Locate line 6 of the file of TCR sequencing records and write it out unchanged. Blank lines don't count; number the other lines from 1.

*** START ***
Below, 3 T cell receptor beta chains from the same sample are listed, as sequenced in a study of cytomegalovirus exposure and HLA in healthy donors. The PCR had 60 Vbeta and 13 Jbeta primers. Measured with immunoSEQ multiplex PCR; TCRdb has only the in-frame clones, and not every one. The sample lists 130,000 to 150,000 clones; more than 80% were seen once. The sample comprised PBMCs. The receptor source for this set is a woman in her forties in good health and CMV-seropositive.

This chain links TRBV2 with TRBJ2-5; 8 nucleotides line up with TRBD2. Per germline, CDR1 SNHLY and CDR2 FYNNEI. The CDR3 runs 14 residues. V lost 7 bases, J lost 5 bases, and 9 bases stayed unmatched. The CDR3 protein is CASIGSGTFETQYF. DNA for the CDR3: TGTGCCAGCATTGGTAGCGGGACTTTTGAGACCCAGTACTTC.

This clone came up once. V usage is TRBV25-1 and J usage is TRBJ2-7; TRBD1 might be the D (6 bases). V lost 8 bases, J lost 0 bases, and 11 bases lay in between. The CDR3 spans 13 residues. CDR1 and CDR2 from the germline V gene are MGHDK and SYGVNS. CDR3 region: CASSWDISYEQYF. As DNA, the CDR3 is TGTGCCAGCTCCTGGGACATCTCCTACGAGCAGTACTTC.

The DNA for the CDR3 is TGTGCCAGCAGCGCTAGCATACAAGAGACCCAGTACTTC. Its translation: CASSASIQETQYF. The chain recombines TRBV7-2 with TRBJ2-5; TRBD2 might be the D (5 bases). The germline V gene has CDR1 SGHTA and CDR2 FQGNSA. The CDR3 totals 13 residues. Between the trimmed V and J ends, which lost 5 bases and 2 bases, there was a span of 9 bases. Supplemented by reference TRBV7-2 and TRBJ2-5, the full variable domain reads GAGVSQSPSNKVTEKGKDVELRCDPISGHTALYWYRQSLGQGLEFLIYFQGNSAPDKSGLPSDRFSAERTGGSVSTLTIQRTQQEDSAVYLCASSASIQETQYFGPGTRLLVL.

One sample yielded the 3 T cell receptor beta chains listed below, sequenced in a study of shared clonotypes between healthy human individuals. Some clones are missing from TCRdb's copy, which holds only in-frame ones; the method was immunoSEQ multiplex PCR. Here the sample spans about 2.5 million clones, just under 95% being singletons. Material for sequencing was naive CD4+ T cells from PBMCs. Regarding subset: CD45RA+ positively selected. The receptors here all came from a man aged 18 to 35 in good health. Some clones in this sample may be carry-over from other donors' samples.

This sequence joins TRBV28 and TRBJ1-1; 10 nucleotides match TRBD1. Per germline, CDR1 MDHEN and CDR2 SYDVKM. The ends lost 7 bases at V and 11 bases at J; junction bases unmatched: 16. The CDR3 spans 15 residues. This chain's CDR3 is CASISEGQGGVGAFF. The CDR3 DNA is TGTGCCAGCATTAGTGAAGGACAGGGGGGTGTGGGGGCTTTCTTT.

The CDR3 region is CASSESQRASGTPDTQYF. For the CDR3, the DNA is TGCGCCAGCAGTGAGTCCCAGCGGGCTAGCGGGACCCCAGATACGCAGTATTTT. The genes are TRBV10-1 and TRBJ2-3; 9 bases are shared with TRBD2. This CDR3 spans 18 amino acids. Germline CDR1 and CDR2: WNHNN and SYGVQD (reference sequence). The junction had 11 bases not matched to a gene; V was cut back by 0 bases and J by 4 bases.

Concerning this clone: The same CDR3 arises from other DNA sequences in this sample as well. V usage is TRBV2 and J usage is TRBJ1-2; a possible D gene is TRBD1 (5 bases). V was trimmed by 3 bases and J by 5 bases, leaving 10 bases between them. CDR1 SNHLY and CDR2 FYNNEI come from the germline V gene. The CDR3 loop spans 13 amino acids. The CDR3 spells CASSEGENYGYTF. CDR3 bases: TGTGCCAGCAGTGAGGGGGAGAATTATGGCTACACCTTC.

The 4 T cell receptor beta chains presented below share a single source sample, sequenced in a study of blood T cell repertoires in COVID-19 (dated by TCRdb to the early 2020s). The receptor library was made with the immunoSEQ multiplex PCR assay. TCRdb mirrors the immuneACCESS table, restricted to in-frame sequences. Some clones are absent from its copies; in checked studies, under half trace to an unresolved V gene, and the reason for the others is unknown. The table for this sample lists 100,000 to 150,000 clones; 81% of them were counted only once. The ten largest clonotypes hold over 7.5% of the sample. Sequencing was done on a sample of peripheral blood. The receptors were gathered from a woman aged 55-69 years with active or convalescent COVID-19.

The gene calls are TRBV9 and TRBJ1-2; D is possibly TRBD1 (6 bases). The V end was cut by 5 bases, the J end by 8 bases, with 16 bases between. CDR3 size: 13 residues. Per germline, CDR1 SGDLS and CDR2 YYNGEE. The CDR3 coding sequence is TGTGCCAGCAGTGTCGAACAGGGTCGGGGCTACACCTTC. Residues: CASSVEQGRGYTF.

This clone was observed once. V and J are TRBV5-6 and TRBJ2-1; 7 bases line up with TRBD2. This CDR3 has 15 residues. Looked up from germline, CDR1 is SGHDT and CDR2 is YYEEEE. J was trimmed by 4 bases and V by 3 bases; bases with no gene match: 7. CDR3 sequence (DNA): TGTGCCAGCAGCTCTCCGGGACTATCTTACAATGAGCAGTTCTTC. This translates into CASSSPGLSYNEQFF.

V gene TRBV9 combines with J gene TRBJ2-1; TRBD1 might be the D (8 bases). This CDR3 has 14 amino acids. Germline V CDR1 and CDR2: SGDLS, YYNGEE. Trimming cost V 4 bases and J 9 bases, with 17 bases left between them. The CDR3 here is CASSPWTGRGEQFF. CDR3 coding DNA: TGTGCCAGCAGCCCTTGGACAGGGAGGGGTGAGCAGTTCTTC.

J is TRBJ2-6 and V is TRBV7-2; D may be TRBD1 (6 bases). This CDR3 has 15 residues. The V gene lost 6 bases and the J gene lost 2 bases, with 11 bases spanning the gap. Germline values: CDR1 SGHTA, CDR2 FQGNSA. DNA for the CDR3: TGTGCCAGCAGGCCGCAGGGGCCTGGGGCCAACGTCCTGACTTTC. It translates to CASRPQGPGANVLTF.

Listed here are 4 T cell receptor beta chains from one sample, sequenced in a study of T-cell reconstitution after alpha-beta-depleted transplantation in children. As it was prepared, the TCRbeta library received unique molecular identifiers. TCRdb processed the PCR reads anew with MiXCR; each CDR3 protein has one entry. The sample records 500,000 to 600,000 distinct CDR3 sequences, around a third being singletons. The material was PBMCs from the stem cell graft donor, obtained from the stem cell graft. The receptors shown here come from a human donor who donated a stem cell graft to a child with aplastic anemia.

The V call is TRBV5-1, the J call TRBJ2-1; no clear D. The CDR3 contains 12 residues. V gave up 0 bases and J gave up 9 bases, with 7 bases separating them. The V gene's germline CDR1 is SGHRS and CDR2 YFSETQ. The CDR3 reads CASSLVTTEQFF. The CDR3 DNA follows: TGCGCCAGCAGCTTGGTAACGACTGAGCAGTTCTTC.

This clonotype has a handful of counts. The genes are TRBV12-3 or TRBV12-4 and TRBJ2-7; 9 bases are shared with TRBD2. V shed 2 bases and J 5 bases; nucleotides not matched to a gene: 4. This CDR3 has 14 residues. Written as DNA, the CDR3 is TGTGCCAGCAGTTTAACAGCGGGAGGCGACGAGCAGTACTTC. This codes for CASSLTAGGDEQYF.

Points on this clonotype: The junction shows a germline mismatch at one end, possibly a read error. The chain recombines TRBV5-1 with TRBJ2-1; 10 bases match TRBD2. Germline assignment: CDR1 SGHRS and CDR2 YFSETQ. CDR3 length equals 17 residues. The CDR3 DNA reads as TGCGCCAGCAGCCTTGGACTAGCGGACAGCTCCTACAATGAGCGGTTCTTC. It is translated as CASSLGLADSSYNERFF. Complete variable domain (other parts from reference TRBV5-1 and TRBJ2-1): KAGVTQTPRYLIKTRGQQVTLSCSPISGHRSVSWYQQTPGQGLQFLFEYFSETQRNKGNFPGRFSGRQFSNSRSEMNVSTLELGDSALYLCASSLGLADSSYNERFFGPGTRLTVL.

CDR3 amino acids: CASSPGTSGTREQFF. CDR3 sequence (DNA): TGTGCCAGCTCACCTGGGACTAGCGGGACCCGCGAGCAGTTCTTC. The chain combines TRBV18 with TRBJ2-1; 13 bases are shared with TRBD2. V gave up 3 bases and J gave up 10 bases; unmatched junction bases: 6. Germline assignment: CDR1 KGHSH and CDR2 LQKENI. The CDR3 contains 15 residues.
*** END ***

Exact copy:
This sequence joins TRBV28 and TRBJ1-1; 10 nucleotides match TRBD1. Per germline, CDR1 MDHEN and CDR2 SYDVKM. The ends lost 7 bases at V and 11 bases at J; junction bases unmatched: 16. The CDR3 spans 15 residues. This chain's CDR3 is CASISEGQGGVGAFF. The CDR3 DNA is TGTGCCAGCATTAGTGAAGGACAGGGGGGTGTGGGGGCTTTCTTT.